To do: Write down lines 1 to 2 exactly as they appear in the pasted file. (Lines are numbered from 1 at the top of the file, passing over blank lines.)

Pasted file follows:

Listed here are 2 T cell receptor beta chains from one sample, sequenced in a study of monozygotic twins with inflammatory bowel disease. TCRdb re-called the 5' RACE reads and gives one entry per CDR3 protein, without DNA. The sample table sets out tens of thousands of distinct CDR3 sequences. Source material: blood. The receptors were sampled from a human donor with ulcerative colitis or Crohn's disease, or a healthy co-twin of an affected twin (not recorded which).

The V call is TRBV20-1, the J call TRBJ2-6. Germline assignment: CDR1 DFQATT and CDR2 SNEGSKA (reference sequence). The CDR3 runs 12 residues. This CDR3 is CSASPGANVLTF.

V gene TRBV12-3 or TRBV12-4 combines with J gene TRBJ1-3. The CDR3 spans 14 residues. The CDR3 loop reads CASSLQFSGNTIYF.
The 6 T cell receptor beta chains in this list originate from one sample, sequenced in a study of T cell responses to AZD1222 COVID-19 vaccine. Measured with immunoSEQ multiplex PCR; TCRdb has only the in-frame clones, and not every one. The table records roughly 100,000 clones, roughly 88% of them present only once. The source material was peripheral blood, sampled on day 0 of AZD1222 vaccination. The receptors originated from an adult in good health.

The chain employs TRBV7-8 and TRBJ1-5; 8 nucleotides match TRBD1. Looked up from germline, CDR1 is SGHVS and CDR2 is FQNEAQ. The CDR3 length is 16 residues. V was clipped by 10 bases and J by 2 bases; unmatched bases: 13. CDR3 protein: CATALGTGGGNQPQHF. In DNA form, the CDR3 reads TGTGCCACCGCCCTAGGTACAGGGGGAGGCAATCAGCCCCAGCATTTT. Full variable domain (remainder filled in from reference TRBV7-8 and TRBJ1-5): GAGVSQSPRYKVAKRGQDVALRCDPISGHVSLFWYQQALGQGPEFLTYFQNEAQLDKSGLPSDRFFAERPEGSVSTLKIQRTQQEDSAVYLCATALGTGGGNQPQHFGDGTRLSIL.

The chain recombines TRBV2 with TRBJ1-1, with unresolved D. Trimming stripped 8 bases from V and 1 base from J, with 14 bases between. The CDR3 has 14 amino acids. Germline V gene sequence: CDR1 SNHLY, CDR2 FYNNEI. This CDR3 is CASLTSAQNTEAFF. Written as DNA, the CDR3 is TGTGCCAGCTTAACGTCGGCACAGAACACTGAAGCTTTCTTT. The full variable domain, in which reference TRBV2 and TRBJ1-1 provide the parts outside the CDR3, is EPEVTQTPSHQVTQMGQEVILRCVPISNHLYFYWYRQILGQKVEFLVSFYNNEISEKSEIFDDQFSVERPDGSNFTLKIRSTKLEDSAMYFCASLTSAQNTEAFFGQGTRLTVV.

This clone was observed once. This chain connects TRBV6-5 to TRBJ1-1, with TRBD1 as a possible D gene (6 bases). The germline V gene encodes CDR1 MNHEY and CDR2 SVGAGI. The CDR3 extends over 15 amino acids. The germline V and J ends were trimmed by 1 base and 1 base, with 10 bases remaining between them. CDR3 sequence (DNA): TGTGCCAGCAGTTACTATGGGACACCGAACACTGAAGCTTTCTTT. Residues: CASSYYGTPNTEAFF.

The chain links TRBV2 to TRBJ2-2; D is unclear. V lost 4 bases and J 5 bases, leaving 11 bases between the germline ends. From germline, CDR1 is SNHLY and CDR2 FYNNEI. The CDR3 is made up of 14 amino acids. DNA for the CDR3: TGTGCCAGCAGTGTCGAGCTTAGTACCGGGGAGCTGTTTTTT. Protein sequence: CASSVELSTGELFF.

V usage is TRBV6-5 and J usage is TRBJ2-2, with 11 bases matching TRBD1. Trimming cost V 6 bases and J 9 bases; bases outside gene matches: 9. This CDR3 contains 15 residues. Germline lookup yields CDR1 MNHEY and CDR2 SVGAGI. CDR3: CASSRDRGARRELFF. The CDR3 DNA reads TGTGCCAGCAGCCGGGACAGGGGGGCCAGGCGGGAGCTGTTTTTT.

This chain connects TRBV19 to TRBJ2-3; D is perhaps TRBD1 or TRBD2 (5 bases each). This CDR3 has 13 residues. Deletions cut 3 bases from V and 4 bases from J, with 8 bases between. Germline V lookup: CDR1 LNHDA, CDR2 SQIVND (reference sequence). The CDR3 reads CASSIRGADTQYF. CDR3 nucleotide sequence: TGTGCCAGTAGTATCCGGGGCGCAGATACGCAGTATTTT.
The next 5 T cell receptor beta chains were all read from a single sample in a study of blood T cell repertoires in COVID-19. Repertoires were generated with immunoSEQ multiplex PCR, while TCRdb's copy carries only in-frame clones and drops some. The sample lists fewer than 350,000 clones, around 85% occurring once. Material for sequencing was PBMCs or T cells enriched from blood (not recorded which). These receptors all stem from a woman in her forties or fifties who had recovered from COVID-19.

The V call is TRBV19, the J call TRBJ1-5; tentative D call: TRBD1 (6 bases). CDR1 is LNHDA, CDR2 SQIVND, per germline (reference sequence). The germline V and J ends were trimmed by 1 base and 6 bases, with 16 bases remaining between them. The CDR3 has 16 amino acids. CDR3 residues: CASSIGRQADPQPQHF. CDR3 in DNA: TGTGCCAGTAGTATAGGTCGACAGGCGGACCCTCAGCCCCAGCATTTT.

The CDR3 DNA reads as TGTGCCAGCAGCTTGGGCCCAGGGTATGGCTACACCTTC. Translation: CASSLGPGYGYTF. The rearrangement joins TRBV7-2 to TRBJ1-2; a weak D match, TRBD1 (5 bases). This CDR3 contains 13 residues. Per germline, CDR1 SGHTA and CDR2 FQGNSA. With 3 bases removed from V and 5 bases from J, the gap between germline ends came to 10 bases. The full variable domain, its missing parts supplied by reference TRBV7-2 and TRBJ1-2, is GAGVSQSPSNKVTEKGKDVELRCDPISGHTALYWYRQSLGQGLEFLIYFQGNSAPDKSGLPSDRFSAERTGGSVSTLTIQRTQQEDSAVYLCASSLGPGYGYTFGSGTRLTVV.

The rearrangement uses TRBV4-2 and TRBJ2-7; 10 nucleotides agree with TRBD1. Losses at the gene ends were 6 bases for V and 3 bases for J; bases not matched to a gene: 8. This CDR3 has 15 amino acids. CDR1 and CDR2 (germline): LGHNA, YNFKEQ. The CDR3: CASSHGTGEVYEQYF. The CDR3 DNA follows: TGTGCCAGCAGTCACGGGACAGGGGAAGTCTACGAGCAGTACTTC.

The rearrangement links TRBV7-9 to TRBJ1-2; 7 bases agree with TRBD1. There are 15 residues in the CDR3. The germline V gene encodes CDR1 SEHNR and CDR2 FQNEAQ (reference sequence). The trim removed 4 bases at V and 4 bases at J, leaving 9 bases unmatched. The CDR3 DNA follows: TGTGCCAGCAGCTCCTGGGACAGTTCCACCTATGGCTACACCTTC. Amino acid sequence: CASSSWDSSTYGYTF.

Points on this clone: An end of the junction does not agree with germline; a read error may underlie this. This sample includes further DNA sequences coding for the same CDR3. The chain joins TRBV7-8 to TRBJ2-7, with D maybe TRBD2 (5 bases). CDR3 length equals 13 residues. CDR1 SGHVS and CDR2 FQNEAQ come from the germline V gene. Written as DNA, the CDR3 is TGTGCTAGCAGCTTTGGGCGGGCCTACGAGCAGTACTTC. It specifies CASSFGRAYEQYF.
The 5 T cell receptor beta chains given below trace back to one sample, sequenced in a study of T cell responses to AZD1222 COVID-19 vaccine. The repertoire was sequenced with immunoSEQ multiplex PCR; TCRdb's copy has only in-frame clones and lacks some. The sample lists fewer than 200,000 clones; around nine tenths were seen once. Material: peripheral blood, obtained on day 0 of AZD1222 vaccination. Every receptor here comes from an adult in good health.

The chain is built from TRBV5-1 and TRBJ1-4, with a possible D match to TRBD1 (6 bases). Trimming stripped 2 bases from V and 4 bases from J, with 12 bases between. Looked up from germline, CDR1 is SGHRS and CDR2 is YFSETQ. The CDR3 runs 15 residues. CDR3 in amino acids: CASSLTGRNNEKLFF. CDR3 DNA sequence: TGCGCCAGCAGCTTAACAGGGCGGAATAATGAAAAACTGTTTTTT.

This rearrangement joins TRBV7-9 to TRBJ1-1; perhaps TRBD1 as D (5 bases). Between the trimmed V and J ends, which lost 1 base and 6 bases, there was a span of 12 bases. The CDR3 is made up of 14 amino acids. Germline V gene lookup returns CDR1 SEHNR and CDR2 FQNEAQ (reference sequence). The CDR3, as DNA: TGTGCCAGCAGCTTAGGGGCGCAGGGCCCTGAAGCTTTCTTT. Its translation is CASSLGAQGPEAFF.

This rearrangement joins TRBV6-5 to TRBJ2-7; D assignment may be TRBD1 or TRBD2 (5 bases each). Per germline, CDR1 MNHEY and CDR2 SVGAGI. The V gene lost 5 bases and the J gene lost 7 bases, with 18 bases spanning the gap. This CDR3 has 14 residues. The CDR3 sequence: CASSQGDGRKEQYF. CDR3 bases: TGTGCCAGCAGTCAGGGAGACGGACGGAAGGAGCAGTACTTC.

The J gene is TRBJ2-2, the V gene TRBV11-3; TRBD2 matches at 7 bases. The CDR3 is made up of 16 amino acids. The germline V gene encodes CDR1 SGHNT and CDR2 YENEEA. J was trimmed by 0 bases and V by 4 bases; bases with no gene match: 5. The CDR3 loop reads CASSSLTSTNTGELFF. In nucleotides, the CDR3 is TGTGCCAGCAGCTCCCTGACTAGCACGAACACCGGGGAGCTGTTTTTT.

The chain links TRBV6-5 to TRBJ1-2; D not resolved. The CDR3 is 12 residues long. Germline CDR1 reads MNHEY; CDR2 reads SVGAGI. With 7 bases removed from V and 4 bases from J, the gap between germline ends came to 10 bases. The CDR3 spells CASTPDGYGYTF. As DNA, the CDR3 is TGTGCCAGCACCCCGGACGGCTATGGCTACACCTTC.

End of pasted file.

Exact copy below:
Listed here are 2 T cell receptor beta chains from one sample, sequenced in a study of monozygotic twins with inflammatory bowel disease. TCRdb re-called the 5' RACE reads and gives one entry per CDR3 protein, without DNA. The sample table sets out tens of thousands of distinct CDR3 sequences. Source material: blood. The receptors were sampled from a human donor with ulcerative colitis or Crohn's disease, or a healthy co-twin of an affected twin (not recorded which).

The V call is TRBV20-1, the J call TRBJ2-6. Germline assignment: CDR1 DFQATT and CDR2 SNEGSKA (reference sequence). The CDR3 runs 12 residues. This CDR3 is CSASPGANVLTF.